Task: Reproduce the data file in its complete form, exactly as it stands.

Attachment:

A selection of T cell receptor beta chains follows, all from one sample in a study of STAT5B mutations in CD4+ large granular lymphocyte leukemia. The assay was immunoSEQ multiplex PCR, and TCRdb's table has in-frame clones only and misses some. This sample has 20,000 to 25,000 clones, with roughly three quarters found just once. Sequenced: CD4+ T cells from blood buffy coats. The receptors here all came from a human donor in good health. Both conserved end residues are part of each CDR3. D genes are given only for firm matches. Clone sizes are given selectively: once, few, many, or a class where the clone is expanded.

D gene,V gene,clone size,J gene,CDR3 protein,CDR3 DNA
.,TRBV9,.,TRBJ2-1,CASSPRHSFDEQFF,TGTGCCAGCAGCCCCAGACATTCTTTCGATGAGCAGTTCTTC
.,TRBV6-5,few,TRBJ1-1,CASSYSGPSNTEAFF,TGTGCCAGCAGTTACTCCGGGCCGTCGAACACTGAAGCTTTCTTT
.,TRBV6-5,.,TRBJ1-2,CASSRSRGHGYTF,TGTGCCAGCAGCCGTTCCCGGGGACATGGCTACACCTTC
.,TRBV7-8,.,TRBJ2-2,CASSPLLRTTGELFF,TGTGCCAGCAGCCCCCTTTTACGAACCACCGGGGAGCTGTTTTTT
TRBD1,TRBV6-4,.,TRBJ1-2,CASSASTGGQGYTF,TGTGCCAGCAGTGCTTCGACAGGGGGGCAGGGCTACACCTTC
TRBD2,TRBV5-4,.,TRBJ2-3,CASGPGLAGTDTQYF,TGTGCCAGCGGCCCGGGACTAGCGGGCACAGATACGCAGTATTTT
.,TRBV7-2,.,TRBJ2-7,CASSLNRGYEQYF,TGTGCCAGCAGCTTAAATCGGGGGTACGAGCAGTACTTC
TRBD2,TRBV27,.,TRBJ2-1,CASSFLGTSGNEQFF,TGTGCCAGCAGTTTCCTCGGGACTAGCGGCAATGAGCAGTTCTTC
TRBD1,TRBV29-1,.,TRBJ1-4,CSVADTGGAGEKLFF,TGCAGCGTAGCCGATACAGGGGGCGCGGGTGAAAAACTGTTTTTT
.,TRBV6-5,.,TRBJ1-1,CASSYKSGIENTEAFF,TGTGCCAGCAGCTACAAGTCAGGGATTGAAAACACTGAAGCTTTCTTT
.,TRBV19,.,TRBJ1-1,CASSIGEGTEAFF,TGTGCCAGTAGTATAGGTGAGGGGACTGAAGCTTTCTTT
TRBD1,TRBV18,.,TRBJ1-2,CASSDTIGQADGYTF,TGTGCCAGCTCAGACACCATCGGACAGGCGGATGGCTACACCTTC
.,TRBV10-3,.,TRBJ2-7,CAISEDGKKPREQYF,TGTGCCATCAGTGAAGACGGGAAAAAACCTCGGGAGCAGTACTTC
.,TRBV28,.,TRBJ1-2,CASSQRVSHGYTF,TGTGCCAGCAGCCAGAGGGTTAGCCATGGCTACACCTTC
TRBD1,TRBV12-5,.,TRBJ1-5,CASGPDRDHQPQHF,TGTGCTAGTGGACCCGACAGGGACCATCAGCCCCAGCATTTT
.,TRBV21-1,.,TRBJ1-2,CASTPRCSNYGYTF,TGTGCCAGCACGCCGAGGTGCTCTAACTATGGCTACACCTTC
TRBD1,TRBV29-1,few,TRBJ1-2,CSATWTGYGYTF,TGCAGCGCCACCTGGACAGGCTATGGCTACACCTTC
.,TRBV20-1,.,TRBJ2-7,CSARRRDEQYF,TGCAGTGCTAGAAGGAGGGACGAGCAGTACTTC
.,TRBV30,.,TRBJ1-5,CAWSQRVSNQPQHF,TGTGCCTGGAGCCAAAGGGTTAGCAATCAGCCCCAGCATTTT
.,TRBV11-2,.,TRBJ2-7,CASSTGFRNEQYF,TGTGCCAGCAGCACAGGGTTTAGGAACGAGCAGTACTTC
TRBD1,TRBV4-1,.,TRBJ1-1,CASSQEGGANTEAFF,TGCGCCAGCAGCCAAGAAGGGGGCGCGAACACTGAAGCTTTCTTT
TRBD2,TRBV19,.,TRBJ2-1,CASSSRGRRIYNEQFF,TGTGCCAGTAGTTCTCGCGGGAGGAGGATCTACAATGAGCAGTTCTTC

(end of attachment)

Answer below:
A selection of T cell receptor beta chains follows, all from one sample in a study of STAT5B mutations in CD4+ large granular lymphocyte leukemia. The assay was immunoSEQ multiplex PCR, and TCRdb's table has in-frame clones only and misses some. This sample has 20,000 to 25,000 clones, with roughly three quarters found just once. Sequenced: CD4+ T cells from blood buffy coats. The receptors here all came from a human donor in good health. Both conserved end residues are part of each CDR3. D genes are given only for firm matches. Clone sizes are given selectively: once, few, many, or a class where the clone is expanded.

D gene,V gene,clone size,J gene,CDR3 protein,CDR3 DNA
.,TRBV9,.,TRBJ2-1,CASSPRHSFDEQFF,TGTGCCAGCAGCCCCAGACATTCTTTCGATGAGCAGTTCTTC
.,TRBV6-5,few,TRBJ1-1,CASSYSGPSNTEAFF,TGTGCCAGCAGTTACTCCGGGCCGTCGAACACTGAAGCTTTCTTT
.,TRBV6-5,.,TRBJ1-2,CASSRSRGHGYTF,TGTGCCAGCAGCCGTTCCCGGGGACATGGCTACACCTTC
.,TRBV7-8,.,TRBJ2-2,CASSPLLRTTGELFF,TGTGCCAGCAGCCCCCTTTTACGAACCACCGGGGAGCTGTTTTTT
TRBD1,TRBV6-4,.,TRBJ1-2,CASSASTGGQGYTF,TGTGCCAGCAGTGCTTCGACAGGGGGGCAGGGCTACACCTTC
TRBD2,TRBV5-4,.,TRBJ2-3,CASGPGLAGTDTQYF,TGTGCCAGCGGCCCGGGACTAGCGGGCACAGATACGCAGTATTTT
.,TRBV7-2,.,TRBJ2-7,CASSLNRGYEQYF,TGTGCCAGCAGCTTAAATCGGGGGTACGAGCAGTACTTC
TRBD2,TRBV27,.,TRBJ2-1,CASSFLGTSGNEQFF,TGTGCCAGCAGTTTCCTCGGGACTAGCGGCAATGAGCAGTTCTTC
TRBD1,TRBV29-1,.,TRBJ1-4,CSVADTGGAGEKLFF,TGCAGCGTAGCCGATACAGGGGGCGCGGGTGAAAAACTGTTTTTT
.,TRBV6-5,.,TRBJ1-1,CASSYKSGIENTEAFF,TGTGCCAGCAGCTACAAGTCAGGGATTGAAAACACTGAAGCTTTCTTT
.,TRBV19,.,TRBJ1-1,CASSIGEGTEAFF,TGTGCCAGTAGTATAGGTGAGGGGACTGAAGCTTTCTTT
TRBD1,TRBV18,.,TRBJ1-2,CASSDTIGQADGYTF,TGTGCCAGCTCAGACACCATCGGACAGGCGGATGGCTACACCTTC
.,TRBV10-3,.,TRBJ2-7,CAISEDGKKPREQYF,TGTGCCATCAGTGAAGACGGGAAAAAACCTCGGGAGCAGTACTTC
.,TRBV28,.,TRBJ1-2,CASSQRVSHGYTF,TGTGCCAGCAGCCAGAGGGTTAGCCATGGCTACACCTTC
TRBD1,TRBV12-5,.,TRBJ1-5,CASGPDRDHQPQHF,TGTGCTAGTGGACCCGACAGGGACCATCAGCCCCAGCATTTT
.,TRBV21-1,.,TRBJ1-2,CASTPRCSNYGYTF,TGTGCCAGCACGCCGAGGTGCTCTAACTATGGCTACACCTTC
TRBD1,TRBV29-1,few,TRBJ1-2,CSATWTGYGYTF,TGCAGCGCCACCTGGACAGGCTATGGCTACACCTTC
.,TRBV20-1,.,TRBJ2-7,CSARRRDEQYF,TGCAGTGCTAGAAGGAGGGACGAGCAGTACTTC
.,TRBV30,.,TRBJ1-5,CAWSQRVSNQPQHF,TGTGCCTGGAGCCAAAGGGTTAGCAATCAGCCCCAGCATTTT
.,TRBV11-2,.,TRBJ2-7,CASSTGFRNEQYF,TGTGCCAGCAGCACAGGGTTTAGGAACGAGCAGTACTTC
TRBD1,TRBV4-1,.,TRBJ1-1,CASSQEGGANTEAFF,TGCGCCAGCAGCCAAGAAGGGGGCGCGAACACTGAAGCTTTCTTT
TRBD2,TRBV19,.,TRBJ2-1,CASSSRGRRIYNEQFF,TGTGCCAGTAGTTCTCGCGGGAGGAGGATCTACAATGAGCAGTTCTTC